One problem with this form was that it crashed 5 times on my phone – which was all I had access to. I was sweating and yelling at everyone nearby, which was mostly just my family. I finally got it to go through and the website spit out a case number. It warned me to save it. Well, I just had my phone of course, so I kept the window open, but didn’t do anything else. I’d reopen the app later and the window timed out, so I lost that number. No, they did not send me an email with a reminder. I should have snapped a screen shot or jotted the number in my “Notes” app.

Mistake #3 – Not Immediately Canceling All Cards

Prior to our move, we had run out of checks. We reordered them, but they wouldn’t come for up to 10 business days. So here we were with no checks, no cash, and cards that were in goodness-knows-whose possession. We immediately cancelled the largest of the credit cards. We cancelled the next one a few days later. We monitored our bank accounts for the debit cards, but kept them until we had a replacement credit card.

Since we had just moved, we needed groceries and other supplies, and we actually ended up doing a grocery store run every few days for some item that we needed (like various medicines). Canceling all the cards just wasn’t an option. This is not the recommended course of action; all I can do is pray that we won’t get bit because we kept the bank card active.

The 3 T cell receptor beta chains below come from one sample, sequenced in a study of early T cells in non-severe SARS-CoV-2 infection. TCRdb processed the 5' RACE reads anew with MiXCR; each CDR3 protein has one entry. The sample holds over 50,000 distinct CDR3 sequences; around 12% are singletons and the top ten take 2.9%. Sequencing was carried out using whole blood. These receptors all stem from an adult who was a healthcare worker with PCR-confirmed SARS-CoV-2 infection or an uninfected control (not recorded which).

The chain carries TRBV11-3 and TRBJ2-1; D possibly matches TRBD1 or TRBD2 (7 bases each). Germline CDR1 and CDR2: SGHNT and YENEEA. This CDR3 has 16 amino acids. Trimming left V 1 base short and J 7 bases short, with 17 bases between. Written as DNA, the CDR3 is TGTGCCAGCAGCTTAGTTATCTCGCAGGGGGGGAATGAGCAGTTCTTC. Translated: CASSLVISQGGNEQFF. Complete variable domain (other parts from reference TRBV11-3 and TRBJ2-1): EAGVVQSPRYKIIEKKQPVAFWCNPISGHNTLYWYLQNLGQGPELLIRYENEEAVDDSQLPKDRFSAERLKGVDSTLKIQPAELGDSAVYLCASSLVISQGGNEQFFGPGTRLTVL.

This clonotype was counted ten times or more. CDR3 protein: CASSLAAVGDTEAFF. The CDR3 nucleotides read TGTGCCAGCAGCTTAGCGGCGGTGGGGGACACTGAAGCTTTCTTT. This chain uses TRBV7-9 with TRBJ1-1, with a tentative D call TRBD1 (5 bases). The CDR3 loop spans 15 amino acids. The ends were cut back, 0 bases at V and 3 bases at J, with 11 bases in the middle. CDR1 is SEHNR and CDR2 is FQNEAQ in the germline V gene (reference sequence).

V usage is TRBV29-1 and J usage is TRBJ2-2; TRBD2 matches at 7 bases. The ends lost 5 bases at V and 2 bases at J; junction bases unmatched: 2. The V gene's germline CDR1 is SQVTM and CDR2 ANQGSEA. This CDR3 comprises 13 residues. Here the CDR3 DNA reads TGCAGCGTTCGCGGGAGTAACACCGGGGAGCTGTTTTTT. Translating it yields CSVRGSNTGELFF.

Mistake #4 – Not getting the exact information

After the last flight of the day, Delta found my purse. They called me hours after I had fallen asleep, so I returned the call the next day. The guy on the other end played dumb sounded confused – said he hadn’t been told of any found purses. He came back to the phone after a check at my insistence and said it had been found. He made a crack about going shopping with my cards but then asked where to ship the purse. I provided our temporary address.

I did not get his exact name. I did not specify any shipping arrangements (like, gee, overnight?). I didn’t give an email address to get the tracking number. All things I wish I had done.

Mistake #5 Not hounding them (more)

The purse didn’t arrive Monday (not a surprise) or Tuesday. There I was – in a new town, and I basically couldn’t drive or do anything. I needed to enroll my oldest in kindergarten, but I couldn’t do that without a photo ID. Getting an ID in my new state without a diver’s license from a previous state is much, much more expensive and time consuming. It made sense to wait for my old ID to come, but I wanted it quickly.

On Tuesday (about 3 days since the purse had been found), I called back. I got the same guy who’d made a crack about shopping with my cards. He informed me the purse hadn’t even been shipped yet; he wasn’t sure why. I told him that I had no money – no nothing – and that I needed it as soon as possible. He promised to get it sent out.